“This release shows the Hooters trying to modernize their sound from the over-romantic power pop of their previous efforts (e.g., ‘And We Danced’): a little more dirt, a little less gloss, a little more personal expression. The songwriting has gotten better in places here as well, still delivering infectious pop hooks with more sophisticated lyrics particularly on songs like Brother, Don’t You Walk Away, You Never Know Who Your Friends Are, and Deliver Me” (Allender).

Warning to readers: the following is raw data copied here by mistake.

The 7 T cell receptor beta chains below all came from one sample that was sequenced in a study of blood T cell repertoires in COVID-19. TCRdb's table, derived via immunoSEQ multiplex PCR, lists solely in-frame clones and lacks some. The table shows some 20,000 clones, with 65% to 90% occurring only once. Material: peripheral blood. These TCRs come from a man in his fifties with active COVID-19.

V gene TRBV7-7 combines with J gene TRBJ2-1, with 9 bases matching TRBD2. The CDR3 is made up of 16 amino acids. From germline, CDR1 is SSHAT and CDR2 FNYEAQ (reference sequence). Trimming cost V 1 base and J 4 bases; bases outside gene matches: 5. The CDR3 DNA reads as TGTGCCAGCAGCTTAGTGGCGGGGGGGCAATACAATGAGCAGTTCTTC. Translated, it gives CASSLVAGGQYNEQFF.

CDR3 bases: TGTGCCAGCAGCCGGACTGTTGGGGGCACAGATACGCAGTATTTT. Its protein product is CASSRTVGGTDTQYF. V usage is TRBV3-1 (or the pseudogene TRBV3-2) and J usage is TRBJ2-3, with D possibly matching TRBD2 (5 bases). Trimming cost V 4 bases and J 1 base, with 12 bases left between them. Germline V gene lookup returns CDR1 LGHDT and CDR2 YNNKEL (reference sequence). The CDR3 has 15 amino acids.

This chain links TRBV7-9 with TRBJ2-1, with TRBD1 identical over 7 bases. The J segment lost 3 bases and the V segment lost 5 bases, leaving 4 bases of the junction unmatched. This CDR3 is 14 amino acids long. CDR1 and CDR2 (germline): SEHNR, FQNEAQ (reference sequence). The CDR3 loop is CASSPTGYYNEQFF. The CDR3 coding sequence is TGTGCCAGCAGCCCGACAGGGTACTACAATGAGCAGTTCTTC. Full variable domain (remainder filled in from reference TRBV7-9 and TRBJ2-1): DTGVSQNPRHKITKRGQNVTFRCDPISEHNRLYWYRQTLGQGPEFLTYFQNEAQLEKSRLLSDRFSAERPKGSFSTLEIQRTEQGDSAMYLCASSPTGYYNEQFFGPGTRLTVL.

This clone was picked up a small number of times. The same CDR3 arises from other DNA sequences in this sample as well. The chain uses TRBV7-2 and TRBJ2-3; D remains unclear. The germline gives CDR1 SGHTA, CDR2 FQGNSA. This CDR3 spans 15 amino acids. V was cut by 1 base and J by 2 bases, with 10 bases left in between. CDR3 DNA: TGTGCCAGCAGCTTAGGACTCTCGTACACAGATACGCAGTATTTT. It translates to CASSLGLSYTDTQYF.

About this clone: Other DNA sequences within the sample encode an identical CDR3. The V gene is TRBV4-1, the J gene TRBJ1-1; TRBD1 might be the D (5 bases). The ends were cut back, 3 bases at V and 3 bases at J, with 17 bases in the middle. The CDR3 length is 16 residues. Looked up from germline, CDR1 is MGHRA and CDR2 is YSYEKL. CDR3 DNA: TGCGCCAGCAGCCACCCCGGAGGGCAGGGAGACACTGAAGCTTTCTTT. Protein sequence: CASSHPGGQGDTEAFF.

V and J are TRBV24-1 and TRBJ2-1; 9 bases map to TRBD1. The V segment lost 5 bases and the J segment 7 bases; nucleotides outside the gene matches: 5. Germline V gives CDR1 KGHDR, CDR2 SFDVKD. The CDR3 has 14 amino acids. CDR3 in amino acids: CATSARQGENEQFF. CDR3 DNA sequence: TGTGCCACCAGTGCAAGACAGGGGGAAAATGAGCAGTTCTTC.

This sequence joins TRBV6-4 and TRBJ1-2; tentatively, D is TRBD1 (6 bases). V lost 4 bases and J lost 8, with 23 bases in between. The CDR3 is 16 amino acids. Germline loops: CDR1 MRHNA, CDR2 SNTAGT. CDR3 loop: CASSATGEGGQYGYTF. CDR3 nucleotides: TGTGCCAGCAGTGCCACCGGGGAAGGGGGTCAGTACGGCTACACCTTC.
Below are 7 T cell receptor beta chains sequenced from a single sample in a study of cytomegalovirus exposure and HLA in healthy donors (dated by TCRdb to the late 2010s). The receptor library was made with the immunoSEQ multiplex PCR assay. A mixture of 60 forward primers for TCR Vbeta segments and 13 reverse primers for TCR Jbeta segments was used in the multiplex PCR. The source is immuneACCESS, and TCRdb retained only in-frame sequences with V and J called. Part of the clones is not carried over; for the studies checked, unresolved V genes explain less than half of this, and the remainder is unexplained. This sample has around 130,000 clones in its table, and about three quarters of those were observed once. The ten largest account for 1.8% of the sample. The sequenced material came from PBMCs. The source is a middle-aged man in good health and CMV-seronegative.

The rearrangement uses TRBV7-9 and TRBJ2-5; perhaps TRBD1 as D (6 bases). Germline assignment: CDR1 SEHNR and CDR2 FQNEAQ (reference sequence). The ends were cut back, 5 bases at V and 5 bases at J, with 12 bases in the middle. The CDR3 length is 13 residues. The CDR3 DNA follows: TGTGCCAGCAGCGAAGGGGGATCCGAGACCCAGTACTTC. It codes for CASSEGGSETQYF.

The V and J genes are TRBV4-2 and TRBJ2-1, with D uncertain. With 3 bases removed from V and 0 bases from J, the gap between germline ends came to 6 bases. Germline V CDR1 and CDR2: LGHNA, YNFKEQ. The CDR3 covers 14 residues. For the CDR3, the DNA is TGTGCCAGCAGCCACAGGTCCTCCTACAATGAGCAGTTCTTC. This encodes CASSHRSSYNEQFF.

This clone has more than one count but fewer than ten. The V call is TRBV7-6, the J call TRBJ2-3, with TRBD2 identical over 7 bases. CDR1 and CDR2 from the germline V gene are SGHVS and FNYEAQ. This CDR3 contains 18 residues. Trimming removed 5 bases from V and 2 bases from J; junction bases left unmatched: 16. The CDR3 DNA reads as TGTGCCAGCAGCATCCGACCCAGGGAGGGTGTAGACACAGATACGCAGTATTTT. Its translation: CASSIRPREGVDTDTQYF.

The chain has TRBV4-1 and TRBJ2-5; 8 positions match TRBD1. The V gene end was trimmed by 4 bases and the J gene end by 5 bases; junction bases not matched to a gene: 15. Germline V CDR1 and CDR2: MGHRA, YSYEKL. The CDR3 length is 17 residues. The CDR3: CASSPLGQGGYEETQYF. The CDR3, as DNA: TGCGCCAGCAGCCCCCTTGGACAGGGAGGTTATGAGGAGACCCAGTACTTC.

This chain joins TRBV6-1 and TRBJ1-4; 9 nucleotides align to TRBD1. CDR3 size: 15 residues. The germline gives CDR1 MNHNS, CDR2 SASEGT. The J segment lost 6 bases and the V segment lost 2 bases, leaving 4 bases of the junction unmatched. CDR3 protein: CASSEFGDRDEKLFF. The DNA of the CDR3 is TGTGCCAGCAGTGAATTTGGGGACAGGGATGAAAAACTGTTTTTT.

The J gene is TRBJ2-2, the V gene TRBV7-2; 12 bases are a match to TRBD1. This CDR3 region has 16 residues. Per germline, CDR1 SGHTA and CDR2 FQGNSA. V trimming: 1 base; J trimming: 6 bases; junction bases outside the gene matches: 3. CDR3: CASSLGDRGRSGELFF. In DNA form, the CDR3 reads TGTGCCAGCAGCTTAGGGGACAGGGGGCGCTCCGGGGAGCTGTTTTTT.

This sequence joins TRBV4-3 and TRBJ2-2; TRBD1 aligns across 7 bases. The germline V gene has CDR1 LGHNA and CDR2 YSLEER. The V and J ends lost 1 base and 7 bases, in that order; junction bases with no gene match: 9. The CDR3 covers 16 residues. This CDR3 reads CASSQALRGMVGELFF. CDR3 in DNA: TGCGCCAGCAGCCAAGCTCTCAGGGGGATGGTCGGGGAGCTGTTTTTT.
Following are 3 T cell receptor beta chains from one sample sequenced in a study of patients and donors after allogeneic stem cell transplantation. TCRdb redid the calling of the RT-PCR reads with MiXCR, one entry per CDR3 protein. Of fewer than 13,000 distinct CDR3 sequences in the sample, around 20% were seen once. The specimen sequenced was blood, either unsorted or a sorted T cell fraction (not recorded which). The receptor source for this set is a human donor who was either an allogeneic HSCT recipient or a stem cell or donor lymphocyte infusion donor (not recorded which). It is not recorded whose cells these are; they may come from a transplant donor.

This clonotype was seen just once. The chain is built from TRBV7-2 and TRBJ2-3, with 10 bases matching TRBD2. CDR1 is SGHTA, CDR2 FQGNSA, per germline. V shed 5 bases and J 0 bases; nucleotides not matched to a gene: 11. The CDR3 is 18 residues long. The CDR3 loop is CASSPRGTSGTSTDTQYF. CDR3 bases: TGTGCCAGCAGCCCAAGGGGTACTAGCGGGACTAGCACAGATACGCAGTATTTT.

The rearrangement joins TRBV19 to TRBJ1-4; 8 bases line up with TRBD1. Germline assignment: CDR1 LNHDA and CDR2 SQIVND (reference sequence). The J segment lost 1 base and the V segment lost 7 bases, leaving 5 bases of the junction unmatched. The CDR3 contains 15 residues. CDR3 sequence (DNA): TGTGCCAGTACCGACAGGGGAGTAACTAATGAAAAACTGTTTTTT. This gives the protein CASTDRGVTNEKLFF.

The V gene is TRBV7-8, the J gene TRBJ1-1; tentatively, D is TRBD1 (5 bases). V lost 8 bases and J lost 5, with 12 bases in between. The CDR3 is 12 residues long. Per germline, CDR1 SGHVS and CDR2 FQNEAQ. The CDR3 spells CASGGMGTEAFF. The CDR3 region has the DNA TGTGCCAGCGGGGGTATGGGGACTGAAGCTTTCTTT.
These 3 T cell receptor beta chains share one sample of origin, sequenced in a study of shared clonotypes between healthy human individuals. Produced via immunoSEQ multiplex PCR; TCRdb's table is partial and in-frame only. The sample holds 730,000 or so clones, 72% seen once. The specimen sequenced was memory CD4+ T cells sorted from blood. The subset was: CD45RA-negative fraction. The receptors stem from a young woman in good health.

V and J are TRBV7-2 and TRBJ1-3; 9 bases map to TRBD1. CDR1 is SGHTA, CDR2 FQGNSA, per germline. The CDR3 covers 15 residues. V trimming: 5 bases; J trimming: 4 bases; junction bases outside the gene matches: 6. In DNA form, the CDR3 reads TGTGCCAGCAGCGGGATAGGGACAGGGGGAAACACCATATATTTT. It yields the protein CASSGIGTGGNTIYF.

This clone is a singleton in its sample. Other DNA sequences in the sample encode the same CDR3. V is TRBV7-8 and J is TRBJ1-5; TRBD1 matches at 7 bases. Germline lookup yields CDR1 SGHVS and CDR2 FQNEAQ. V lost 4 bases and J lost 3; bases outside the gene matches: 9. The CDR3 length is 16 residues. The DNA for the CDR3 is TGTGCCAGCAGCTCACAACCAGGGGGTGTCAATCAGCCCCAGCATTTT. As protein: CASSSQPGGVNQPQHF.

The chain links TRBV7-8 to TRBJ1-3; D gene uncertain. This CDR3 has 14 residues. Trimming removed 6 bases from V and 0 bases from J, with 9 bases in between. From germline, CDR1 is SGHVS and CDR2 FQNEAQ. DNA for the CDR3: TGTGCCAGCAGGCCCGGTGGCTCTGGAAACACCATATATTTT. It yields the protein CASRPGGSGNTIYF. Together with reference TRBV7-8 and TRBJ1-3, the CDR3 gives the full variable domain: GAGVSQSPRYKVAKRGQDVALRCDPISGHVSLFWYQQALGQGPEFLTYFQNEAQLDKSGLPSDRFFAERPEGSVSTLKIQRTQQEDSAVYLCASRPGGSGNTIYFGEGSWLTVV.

“They do go over the top with the heavy metal ballads so popular in the late ‘80s; Always a Place and Give the Music Back reek of over-sentimentality. And Mr. Big Baboon has got to be one of the most stupid songs to come out of 1989” (Allender).
“The white reggae version of 500 Miles featuring Peter, Paul, and Mary – a very uncharacteristic Hooters tune – alone makes the record worthwhile, however. They still show off their non-traditional auxiliary instrumentation in places: mandolin, accordion, harmonium, this time with a little more class” (Allender).